Infrastructure / On the water frontDesalination can boost U.S. water supplies

Published 25 April 2008

More than 97 percent of the Earth’s water — seawater and brackish groundwater — is too salty to use for drinking water or agriculture; new report says that desalination would be a good way to meet water shortages in the United States, but that the environmental impact of large-scale desalination campaign should be carefully studied

Recent advances in technology have made removing salt from seawater and groundwater a realistic option for increasing water supplies in some parts of the United States, and desalination will likely have a niche in meeting the U.S. future water needs, says a new report from the National Research Council. A coordinated research effort with steady funding is required, however, to understand better and minimize desalination’s environmental impacts — and find ways to further lower its costs and energy use. “Uncertainties about desalination’s environmental impacts are currently a significant barrier to its wider use, and research on these effects — and ways to lessen them — should be the top priority,” said Amy Zander, chair of the committee that wrote the report and professor at Clarkson University in Potsdam, New York. “Finding ways to lower costs should also be an objective. A coordinated research effort dedicated to these goals could make desalination a more practical option for some communities facing water shortages.”

More than 97 percent of the Earth’s water — seawater and brackish groundwater — is too salty to use for drinking water or agriculture. Interest in desalination has grown in the United States as some regions face water shortages and contention over existing freshwater supplies. Though desalination still generates less than 0.4 percent of the water used in the United States, the nation’s capacity to desalinate water grew by around 40 percent between 2000 and 2005, and plants now exist in every state. Most use a method called reverse osmosis, which pushes water through a membrane to separate out most of the salts. The report recommends that federal R&D on desalination be planned and coordinated by the White House Office of Science and Technology Policy and funded at the level of existing desalination R&D programs — approximately $25 million a year. Currently there is no overall strategic direction to federal research on desalination, which is conducted by many agencies with varying goals. It also depends heavily on earmarks, which are unsteady sources of funding; from 2006 to 2007 federal funds declined by nearly 60 percent. Meanwhile, the private sector appears to fund the majority of the nation’s desalination research. Both the public and private sectors can contribute to the proposed research agenda, the report says.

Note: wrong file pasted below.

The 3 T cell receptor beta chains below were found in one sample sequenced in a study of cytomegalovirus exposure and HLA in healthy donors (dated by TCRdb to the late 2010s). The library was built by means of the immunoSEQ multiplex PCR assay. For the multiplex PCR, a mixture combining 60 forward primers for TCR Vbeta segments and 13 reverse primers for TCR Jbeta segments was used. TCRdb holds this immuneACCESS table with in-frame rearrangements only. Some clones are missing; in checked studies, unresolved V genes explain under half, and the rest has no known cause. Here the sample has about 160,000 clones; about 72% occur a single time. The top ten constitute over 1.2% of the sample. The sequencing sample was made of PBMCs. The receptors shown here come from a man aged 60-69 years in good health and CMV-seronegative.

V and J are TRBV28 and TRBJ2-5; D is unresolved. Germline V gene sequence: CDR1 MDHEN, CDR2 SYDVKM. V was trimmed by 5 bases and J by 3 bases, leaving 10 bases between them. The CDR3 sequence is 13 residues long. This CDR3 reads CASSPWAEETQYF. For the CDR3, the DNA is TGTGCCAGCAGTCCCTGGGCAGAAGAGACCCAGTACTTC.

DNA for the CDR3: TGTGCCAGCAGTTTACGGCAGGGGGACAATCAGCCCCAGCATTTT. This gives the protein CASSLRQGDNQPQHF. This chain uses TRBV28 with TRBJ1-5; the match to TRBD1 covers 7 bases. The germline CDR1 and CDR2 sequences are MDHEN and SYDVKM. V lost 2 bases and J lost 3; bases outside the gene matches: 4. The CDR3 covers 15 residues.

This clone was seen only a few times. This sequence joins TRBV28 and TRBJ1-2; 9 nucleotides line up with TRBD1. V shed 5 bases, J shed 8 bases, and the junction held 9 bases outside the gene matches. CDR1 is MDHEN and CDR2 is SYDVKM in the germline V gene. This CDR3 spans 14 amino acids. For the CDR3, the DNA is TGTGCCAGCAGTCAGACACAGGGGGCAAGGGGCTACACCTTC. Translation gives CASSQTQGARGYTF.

Substantial uncertainties remain about the environmental impacts of desalination, the report says. Limited studies suggest that desalination may be less environmentally harmful than many other ways